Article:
New York

Marco Bagnoli

Salvatore Ala Gallery

Marco Bagnoli’s Anti-Hertz consisted of a large canvas screen suspended diagonally between two pillars of a darkened room. An old-fashioned theatrical lamp threw a long, white light across the gallery floor. It touched the base of the canvas and illuminated a circular cake of red paint beyond it. The chimney of the machine caused a circular light on the ceiling and, on the gallery window in another part of the room a slide projector cast the image of a wooded landscape with a church. Imagine the whirring of the machines in the darkness; the changes in quality of the long light and the tinge it lent the red paint; the almost tangible quality of the spotlight in comparison with the less numinous projector; and the hectic, pullulating quality of the moonlike circle, caused by the hot air escaping from the machine. A text by Bagnoli completed the composition. Its distinction between “the cone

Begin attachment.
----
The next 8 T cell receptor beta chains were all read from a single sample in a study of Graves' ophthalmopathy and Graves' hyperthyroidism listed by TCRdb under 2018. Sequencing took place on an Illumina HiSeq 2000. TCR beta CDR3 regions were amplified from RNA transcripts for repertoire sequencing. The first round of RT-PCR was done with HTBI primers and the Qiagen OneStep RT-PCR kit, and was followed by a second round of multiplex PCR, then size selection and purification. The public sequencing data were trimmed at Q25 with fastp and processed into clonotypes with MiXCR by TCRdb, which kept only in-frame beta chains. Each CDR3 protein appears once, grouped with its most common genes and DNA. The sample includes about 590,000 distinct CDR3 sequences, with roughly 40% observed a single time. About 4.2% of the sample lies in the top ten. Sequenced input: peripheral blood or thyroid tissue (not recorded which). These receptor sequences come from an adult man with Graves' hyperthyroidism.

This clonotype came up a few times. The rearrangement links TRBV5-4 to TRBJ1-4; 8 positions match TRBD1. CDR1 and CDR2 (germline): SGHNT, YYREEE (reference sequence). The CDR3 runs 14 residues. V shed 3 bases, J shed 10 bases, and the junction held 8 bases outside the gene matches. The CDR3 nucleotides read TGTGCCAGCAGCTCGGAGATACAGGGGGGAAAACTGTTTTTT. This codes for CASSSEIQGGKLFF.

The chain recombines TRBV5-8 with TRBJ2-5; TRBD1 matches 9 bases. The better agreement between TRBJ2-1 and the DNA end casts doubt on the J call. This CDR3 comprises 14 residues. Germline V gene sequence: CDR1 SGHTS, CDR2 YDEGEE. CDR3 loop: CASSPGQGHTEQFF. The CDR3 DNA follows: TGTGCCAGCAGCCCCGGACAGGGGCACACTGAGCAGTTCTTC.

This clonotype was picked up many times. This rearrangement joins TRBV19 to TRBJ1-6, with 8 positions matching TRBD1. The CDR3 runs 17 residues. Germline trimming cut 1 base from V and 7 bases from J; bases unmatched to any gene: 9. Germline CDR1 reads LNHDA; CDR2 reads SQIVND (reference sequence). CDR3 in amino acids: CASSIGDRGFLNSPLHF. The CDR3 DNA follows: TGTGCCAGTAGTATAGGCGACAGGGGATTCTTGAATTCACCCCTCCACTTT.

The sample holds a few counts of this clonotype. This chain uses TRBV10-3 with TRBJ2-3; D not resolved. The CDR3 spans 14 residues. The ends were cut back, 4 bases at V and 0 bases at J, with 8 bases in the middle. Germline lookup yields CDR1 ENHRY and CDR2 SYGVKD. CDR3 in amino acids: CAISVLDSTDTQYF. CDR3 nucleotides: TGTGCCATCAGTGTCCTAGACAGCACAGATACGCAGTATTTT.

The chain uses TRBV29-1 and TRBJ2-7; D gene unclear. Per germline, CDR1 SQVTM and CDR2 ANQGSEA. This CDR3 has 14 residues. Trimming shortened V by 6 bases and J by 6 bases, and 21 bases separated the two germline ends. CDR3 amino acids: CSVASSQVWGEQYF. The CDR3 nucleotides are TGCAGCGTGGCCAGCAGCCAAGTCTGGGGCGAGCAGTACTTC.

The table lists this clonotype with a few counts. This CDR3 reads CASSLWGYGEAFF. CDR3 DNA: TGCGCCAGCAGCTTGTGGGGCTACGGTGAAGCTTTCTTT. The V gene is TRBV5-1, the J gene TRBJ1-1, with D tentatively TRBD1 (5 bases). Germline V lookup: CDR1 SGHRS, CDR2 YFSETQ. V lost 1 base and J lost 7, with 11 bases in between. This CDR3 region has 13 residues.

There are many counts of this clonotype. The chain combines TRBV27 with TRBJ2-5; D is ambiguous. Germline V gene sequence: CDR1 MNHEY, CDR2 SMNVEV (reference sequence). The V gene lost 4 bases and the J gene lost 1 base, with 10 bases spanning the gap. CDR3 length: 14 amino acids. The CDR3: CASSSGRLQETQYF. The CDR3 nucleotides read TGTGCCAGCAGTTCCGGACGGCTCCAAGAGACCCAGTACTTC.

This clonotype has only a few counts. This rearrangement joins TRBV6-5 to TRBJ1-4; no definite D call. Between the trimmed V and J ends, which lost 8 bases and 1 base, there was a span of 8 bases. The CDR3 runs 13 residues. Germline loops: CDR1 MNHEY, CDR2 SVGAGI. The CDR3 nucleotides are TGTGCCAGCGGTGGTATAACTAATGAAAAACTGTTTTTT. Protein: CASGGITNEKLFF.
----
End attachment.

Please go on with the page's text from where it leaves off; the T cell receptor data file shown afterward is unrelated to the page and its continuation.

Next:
Sign-in to keep reading

Artforum print subscribers have full access to this article. If you are a subscriber, sign in below.

Not registered for artforum.com? Register here.

SUBSCRIBE NOW for only $50 a year—65% off the newsstand price—and get the print magazine plus full online access to this issue and our archive.*

Order the PRINT EDITION of the January 1980 issue for $17 or the ONLINE EDITION for $5.99.

* This rate applies to U.S. domestic subscriptions.